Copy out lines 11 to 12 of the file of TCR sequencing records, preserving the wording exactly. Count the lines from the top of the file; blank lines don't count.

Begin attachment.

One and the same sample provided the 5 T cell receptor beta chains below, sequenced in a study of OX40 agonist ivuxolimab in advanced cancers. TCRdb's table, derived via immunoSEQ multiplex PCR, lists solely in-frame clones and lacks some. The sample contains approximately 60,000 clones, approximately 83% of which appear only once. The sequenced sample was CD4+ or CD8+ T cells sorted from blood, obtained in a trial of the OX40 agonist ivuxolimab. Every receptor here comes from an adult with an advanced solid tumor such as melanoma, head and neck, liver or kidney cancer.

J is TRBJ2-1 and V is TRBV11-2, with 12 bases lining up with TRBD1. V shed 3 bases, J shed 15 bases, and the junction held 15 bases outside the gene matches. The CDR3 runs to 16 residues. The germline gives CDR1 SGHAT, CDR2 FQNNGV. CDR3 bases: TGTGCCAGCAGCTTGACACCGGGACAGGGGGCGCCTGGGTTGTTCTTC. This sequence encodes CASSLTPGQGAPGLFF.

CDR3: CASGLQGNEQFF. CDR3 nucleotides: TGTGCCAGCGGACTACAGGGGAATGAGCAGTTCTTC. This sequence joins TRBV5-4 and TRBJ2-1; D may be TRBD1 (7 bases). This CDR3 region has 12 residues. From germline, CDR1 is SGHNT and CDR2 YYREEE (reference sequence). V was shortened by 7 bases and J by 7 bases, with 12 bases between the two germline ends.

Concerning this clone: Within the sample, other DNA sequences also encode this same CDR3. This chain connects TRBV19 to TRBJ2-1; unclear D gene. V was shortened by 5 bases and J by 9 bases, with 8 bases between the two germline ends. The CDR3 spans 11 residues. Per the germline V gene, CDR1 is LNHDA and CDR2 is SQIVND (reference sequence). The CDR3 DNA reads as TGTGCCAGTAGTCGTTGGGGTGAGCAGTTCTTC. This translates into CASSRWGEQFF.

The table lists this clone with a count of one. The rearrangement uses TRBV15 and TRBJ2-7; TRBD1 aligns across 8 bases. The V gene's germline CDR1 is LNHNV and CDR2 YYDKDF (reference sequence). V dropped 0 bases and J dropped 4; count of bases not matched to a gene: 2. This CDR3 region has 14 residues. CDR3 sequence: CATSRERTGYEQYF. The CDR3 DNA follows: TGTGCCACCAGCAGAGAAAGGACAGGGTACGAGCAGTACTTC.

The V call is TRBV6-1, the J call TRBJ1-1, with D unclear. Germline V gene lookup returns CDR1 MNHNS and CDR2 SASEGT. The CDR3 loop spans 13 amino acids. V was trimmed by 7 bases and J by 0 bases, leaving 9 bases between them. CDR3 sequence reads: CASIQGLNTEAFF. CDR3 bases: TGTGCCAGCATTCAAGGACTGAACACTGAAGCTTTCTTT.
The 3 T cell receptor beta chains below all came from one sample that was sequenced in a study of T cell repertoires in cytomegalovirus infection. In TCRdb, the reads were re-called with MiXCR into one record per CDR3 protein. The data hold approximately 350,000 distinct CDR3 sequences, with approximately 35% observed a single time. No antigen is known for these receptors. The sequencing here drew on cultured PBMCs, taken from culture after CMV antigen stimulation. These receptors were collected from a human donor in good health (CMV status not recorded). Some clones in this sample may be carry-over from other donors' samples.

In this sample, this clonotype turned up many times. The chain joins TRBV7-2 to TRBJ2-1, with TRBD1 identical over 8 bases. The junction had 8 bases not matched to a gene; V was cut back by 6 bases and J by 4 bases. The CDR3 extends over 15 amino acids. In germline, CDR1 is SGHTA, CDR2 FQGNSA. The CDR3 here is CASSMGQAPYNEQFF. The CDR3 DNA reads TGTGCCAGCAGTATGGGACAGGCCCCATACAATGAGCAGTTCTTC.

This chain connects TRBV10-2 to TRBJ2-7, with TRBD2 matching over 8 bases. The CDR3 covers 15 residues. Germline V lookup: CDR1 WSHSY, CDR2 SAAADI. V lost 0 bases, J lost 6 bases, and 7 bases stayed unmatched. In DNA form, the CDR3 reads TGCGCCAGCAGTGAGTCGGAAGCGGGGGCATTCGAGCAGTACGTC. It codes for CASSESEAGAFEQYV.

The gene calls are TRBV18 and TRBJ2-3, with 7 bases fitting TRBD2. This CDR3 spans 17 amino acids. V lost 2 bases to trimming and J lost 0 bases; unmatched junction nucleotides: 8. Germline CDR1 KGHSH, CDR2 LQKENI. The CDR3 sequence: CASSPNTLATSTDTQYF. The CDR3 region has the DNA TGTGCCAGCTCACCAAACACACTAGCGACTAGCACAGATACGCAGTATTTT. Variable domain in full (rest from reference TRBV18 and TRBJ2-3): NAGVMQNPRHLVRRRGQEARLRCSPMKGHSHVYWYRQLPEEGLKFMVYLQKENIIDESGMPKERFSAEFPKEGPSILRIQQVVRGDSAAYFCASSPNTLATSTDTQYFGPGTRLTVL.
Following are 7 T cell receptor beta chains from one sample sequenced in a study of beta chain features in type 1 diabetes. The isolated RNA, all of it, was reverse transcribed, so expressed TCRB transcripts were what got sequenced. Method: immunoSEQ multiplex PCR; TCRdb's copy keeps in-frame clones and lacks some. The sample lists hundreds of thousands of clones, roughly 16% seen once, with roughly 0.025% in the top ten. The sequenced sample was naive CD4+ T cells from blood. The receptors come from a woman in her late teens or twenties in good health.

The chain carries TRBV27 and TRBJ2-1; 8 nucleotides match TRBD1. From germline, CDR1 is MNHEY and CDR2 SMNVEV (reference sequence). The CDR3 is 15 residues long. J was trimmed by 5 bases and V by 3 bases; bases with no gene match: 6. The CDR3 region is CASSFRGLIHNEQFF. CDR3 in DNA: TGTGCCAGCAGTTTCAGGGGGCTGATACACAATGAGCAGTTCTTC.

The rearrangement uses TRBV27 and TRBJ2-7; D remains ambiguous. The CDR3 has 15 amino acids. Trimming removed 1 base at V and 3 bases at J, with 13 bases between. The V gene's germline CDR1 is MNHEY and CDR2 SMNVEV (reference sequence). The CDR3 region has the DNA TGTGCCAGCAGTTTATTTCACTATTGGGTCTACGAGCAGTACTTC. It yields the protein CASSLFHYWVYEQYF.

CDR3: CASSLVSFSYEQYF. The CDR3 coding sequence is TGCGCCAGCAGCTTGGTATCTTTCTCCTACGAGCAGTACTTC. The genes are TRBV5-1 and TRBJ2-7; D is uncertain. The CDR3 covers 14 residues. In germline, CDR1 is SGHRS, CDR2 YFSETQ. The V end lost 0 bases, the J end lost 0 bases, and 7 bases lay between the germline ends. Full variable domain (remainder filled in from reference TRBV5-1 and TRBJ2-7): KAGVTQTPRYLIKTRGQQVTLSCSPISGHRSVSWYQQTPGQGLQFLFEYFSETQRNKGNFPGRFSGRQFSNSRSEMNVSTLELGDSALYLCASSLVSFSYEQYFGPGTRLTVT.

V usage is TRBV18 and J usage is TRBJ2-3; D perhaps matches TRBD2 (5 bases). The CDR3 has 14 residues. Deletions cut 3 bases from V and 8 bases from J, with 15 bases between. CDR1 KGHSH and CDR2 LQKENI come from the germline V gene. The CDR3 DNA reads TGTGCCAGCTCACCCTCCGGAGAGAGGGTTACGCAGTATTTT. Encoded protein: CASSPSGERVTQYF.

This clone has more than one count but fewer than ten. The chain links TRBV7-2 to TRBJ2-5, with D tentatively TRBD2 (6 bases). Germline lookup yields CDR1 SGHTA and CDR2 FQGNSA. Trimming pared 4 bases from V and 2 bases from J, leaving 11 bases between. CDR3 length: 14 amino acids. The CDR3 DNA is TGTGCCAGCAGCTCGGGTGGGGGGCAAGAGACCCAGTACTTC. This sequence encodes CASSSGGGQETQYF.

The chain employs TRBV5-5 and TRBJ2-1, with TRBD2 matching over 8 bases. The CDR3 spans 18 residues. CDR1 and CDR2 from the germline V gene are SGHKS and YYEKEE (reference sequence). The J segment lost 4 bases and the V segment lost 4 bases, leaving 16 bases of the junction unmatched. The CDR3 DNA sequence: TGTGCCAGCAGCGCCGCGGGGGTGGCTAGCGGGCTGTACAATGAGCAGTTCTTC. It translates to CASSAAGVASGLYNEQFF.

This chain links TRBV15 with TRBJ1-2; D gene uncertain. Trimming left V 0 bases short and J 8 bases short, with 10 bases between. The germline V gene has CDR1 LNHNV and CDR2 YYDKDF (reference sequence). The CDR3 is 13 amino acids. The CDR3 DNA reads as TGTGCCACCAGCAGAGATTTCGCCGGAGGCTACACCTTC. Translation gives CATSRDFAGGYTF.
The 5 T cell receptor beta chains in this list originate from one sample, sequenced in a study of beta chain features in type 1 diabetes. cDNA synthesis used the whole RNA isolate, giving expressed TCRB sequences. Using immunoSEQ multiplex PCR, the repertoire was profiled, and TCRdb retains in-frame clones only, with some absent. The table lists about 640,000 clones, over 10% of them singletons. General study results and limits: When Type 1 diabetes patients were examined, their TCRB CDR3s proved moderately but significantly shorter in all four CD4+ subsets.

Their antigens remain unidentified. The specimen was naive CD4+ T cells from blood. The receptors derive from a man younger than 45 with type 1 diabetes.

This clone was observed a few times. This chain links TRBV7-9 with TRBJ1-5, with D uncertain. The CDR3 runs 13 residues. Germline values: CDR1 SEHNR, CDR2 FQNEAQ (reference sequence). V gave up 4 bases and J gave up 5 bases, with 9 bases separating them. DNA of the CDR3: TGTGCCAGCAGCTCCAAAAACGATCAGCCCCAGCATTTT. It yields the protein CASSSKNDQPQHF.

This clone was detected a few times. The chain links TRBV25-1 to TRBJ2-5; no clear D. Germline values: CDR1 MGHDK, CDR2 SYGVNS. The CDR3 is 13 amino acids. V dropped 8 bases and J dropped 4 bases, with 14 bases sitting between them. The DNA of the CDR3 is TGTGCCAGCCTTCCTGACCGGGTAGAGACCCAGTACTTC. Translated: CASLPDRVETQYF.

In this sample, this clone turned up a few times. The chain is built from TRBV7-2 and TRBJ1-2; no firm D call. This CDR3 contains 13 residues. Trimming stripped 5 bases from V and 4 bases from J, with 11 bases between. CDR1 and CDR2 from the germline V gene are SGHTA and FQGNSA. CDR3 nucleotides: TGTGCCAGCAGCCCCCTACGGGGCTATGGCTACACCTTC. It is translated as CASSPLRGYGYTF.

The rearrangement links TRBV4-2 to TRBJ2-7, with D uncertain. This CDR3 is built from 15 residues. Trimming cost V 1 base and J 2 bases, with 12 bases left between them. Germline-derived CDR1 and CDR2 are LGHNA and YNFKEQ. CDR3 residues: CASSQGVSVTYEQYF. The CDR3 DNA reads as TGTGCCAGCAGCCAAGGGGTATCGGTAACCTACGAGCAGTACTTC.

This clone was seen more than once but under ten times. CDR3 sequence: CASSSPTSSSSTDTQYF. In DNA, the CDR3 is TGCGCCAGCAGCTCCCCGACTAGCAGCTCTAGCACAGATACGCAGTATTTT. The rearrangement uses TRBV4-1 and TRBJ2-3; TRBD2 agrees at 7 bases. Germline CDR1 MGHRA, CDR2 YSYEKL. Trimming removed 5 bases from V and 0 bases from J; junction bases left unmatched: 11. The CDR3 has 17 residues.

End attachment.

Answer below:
Following are 7 T cell receptor beta chains from one sample sequenced in a study of beta chain features in type 1 diabetes. The isolated RNA, all of it, was reverse transcribed, so expressed TCRB transcripts were what got sequenced. Method: immunoSEQ multiplex PCR; TCRdb's copy keeps in-frame clones and lacks some. The sample lists hundreds of thousands of clones, roughly 16% seen once, with roughly 0.025% in the top ten. The sequenced sample was naive CD4+ T cells from blood. The receptors come from a woman in her late teens or twenties in good health.

The chain carries TRBV27 and TRBJ2-1; 8 nucleotides match TRBD1. From germline, CDR1 is MNHEY and CDR2 SMNVEV (reference sequence). The CDR3 is 15 residues long. J was trimmed by 5 bases and V by 3 bases; bases with no gene match: 6. The CDR3 region is CASSFRGLIHNEQFF. CDR3 in DNA: TGTGCCAGCAGTTTCAGGGGGCTGATACACAATGAGCAGTTCTTC.